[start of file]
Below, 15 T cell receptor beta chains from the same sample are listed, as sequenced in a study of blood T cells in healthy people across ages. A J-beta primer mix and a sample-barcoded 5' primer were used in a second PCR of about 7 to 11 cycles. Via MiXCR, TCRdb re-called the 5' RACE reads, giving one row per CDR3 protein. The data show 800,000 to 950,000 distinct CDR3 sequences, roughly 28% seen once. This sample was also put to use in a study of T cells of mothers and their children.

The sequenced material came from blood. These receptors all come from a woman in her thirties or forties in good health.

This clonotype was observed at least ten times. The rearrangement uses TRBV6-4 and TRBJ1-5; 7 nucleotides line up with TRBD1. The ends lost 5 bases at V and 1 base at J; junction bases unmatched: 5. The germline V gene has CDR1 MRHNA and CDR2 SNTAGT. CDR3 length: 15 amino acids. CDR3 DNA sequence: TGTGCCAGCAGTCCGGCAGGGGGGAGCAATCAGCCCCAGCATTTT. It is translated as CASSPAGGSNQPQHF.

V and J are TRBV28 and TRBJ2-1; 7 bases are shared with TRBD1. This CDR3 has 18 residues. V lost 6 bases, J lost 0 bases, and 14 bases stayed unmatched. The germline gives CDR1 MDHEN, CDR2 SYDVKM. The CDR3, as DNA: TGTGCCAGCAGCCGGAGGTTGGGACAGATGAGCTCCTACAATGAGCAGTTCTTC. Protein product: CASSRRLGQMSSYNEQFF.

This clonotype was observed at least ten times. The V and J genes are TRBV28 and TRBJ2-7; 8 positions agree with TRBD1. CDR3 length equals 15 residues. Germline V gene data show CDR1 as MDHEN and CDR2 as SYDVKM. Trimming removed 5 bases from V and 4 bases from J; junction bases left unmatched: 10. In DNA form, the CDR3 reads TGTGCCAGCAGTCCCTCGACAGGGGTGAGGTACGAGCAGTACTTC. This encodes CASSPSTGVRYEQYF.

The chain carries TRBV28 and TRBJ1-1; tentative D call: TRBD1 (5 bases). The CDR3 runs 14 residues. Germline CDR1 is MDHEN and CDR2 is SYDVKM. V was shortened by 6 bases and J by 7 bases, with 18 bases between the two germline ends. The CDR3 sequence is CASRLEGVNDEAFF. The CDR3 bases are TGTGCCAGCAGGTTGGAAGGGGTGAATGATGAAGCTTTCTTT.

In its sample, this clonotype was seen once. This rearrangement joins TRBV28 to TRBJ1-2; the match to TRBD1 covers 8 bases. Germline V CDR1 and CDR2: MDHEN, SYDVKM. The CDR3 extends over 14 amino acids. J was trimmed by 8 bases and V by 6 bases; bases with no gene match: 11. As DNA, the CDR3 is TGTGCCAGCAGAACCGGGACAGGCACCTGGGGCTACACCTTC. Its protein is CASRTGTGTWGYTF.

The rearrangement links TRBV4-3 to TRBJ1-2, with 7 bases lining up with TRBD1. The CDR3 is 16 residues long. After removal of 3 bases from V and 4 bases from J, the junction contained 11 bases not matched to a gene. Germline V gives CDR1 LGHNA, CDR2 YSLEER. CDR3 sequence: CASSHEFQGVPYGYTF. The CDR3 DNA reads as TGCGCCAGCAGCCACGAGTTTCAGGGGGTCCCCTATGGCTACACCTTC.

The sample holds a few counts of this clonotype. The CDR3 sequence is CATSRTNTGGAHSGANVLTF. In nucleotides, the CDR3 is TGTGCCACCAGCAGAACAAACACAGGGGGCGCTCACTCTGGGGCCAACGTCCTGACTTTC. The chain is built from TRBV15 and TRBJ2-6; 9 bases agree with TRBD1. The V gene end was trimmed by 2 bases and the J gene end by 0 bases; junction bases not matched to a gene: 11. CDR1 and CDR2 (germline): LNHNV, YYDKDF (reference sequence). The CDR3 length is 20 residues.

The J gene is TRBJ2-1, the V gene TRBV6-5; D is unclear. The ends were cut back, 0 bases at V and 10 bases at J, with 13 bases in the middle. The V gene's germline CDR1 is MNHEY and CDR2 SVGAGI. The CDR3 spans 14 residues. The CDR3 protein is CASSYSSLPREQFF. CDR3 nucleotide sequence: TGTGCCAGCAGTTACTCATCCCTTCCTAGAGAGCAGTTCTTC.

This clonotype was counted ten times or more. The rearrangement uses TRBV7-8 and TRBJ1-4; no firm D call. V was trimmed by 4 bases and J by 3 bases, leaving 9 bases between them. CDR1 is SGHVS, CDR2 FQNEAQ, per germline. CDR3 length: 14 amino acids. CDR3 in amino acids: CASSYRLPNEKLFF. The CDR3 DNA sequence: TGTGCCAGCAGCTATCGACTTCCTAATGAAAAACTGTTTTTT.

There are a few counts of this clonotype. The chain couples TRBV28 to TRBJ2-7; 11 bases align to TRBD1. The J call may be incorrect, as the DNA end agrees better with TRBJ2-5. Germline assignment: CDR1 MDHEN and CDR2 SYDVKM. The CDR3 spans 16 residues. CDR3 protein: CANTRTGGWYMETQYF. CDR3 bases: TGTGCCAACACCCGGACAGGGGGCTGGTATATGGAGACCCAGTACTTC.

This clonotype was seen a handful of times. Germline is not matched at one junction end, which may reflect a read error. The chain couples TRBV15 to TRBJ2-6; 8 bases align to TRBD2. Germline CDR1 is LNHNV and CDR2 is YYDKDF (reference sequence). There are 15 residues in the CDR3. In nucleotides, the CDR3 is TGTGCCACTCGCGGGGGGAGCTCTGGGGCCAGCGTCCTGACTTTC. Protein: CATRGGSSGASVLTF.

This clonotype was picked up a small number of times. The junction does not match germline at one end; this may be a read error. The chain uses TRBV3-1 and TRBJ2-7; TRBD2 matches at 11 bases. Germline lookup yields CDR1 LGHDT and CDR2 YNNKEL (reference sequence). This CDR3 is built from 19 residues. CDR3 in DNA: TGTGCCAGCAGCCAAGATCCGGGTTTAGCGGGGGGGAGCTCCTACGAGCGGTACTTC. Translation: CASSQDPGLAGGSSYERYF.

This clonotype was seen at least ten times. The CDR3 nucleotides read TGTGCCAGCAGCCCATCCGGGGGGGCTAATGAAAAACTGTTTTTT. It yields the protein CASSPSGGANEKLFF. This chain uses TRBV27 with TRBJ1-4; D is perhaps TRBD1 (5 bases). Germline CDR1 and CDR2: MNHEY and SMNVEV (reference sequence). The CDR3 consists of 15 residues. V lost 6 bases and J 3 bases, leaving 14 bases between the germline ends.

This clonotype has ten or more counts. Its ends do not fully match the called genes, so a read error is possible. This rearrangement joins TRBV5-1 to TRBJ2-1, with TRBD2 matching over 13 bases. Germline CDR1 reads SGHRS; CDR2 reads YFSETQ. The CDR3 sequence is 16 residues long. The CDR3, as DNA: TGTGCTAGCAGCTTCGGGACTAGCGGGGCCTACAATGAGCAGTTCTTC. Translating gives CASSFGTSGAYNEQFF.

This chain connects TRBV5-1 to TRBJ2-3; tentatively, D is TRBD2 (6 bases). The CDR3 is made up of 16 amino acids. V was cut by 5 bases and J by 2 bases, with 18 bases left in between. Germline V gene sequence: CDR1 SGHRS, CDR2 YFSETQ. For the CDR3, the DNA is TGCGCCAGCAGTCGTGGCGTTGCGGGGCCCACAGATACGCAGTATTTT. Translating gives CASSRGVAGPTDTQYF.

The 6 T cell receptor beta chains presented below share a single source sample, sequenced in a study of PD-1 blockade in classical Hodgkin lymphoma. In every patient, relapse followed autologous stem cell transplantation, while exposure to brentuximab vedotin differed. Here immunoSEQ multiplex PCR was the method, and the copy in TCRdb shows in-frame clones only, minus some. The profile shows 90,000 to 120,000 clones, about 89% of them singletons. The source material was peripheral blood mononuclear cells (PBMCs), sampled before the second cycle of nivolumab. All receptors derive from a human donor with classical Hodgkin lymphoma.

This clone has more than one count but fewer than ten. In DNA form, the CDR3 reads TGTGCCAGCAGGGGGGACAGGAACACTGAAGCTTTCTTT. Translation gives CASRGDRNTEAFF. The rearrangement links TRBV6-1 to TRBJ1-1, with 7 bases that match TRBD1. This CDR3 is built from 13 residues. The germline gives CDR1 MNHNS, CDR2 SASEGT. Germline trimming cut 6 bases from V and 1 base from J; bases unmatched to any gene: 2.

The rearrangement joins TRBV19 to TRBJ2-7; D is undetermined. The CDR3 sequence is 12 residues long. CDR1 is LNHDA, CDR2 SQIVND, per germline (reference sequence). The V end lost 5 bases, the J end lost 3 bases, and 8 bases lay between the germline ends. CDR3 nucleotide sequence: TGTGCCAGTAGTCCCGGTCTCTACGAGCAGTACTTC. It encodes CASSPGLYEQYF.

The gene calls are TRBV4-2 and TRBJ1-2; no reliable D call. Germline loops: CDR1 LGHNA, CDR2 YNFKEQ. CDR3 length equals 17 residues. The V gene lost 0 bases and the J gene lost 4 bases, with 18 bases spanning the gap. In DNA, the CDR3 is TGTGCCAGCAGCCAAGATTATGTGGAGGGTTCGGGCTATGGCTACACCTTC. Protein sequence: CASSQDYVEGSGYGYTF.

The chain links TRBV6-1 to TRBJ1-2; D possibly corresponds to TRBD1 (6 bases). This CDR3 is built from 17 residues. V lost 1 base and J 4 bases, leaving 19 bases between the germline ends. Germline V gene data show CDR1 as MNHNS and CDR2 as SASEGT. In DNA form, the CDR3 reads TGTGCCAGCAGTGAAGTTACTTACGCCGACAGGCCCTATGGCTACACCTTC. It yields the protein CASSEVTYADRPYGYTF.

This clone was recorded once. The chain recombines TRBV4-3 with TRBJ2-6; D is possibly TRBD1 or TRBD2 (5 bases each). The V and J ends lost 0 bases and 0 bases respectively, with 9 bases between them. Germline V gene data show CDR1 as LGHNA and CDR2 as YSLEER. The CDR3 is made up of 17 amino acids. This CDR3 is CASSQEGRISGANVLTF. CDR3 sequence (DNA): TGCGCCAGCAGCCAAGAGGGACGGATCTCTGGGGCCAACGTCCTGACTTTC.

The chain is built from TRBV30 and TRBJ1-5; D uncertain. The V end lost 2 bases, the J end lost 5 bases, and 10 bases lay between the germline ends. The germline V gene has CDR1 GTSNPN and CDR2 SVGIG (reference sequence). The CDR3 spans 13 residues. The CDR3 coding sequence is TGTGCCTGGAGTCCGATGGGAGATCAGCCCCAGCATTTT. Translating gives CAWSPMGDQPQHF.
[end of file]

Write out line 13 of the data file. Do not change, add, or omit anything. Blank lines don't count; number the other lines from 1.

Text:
This clonotype was seen a handful of times. Germline is not matched at one junction end, which may reflect a read error. The chain couples TRBV15 to TRBJ2-6; 8 bases align to TRBD2. Germline CDR1 is LNHNV and CDR2 is YYDKDF (reference sequence). There are 15 residues in the CDR3. In nucleotides, the CDR3 is TGTGCCACTCGCGGGGGGAGCTCTGGGGCCAGCGTCCTGACTTTC. Protein: CATRGGSSGASVLTF.